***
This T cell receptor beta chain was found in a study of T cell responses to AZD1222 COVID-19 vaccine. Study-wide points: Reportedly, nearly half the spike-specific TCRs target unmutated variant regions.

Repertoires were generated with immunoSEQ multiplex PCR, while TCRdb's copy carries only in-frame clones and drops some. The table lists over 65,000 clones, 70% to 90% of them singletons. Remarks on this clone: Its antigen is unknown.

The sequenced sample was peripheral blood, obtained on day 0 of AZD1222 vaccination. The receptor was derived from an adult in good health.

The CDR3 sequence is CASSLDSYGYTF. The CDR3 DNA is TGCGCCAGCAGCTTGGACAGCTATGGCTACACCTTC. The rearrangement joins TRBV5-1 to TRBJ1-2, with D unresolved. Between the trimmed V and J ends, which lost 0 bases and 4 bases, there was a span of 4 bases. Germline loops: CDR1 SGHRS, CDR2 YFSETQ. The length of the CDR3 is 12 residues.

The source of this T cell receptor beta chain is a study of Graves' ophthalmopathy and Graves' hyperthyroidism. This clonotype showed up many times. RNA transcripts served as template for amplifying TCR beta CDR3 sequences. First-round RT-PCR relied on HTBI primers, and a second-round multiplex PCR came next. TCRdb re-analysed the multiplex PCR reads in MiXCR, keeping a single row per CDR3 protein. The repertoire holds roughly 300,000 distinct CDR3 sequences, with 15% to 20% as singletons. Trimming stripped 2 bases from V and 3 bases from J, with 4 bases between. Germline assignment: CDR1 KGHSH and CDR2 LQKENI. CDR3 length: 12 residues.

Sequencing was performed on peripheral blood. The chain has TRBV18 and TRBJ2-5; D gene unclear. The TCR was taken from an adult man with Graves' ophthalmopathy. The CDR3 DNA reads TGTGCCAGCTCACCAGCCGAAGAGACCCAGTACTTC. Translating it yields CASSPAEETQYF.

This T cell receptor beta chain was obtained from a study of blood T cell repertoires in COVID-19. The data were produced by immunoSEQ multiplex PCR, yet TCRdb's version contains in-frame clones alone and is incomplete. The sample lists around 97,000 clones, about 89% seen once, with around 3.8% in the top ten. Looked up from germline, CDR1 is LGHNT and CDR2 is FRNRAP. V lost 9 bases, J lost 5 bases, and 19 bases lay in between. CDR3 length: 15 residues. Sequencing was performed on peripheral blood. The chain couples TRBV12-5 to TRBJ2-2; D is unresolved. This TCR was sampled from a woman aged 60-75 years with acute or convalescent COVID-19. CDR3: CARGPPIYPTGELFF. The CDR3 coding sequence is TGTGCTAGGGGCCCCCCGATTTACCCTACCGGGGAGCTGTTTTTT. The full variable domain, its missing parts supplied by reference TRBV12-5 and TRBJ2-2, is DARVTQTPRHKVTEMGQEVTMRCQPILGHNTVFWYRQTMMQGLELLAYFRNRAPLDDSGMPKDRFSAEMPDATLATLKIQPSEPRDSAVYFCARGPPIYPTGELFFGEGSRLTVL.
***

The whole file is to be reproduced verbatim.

This T cell receptor beta chain was found in a study of T cell responses to AZD1222 COVID-19 vaccine. Study-wide points: Reportedly, nearly half the spike-specific TCRs target unmutated variant regions.

Repertoires were generated with immunoSEQ multiplex PCR, while TCRdb's copy carries only in-frame clones and drops some. The table lists over 65,000 clones, 70% to 90% of them singletons. Remarks on this clone: Its antigen is unknown.

The sequenced sample was peripheral blood, obtained on day 0 of AZD1222 vaccination. The receptor was derived from an adult in good health.

The CDR3 sequence is CASSLDSYGYTF. The CDR3 DNA is TGCGCCAGCAGCTTGGACAGCTATGGCTACACCTTC. The rearrangement joins TRBV5-1 to TRBJ1-2, with D unresolved. Between the trimmed V and J ends, which lost 0 bases and 4 bases, there was a span of 4 bases. Germline loops: CDR1 SGHRS, CDR2 YFSETQ. The length of the CDR3 is 12 residues.

The source of this T cell receptor beta chain is a study of Graves' ophthalmopathy and Graves' hyperthyroidism. This clonotype showed up many times. RNA transcripts served as template for amplifying TCR beta CDR3 sequences. First-round RT-PCR relied on HTBI primers, and a second-round multiplex PCR came next. TCRdb re-analysed the multiplex PCR reads in MiXCR, keeping a single row per CDR3 protein. The repertoire holds roughly 300,000 distinct CDR3 sequences, with 15% to 20% as singletons. Trimming stripped 2 bases from V and 3 bases from J, with 4 bases between. Germline assignment: CDR1 KGHSH and CDR2 LQKENI. CDR3 length: 12 residues.

Sequencing was performed on peripheral blood. The chain has TRBV18 and TRBJ2-5; D gene unclear. The TCR was taken from an adult man with Graves' ophthalmopathy. The CDR3 DNA reads TGTGCCAGCTCACCAGCCGAAGAGACCCAGTACTTC. Translating it yields CASSPAEETQYF.

This T cell receptor beta chain was obtained from a study of blood T cell repertoires in COVID-19. The data were produced by immunoSEQ multiplex PCR, yet TCRdb's version contains in-frame clones alone and is incomplete. The sample lists around 97,000 clones, about 89% seen once, with around 3.8% in the top ten. Looked up from germline, CDR1 is LGHNT and CDR2 is FRNRAP. V lost 9 bases, J lost 5 bases, and 19 bases lay in between. CDR3 length: 15 residues. Sequencing was performed on peripheral blood. The chain couples TRBV12-5 to TRBJ2-2; D is unresolved. This TCR was sampled from a woman aged 60-75 years with acute or convalescent COVID-19. CDR3: CARGPPIYPTGELFF. The CDR3 coding sequence is TGTGCTAGGGGCCCCCCGATTTACCCTACCGGGGAGCTGTTTTTT. The full variable domain, its missing parts supplied by reference TRBV12-5 and TRBJ2-2, is DARVTQTPRHKVTEMGQEVTMRCQPILGHNTVFWYRQTMMQGLELLAYFRNRAPLDDSGMPKDRFSAEMPDATLATLKIQPSEPRDSAVYFCARGPPIYPTGELFFGEGSRLTVL.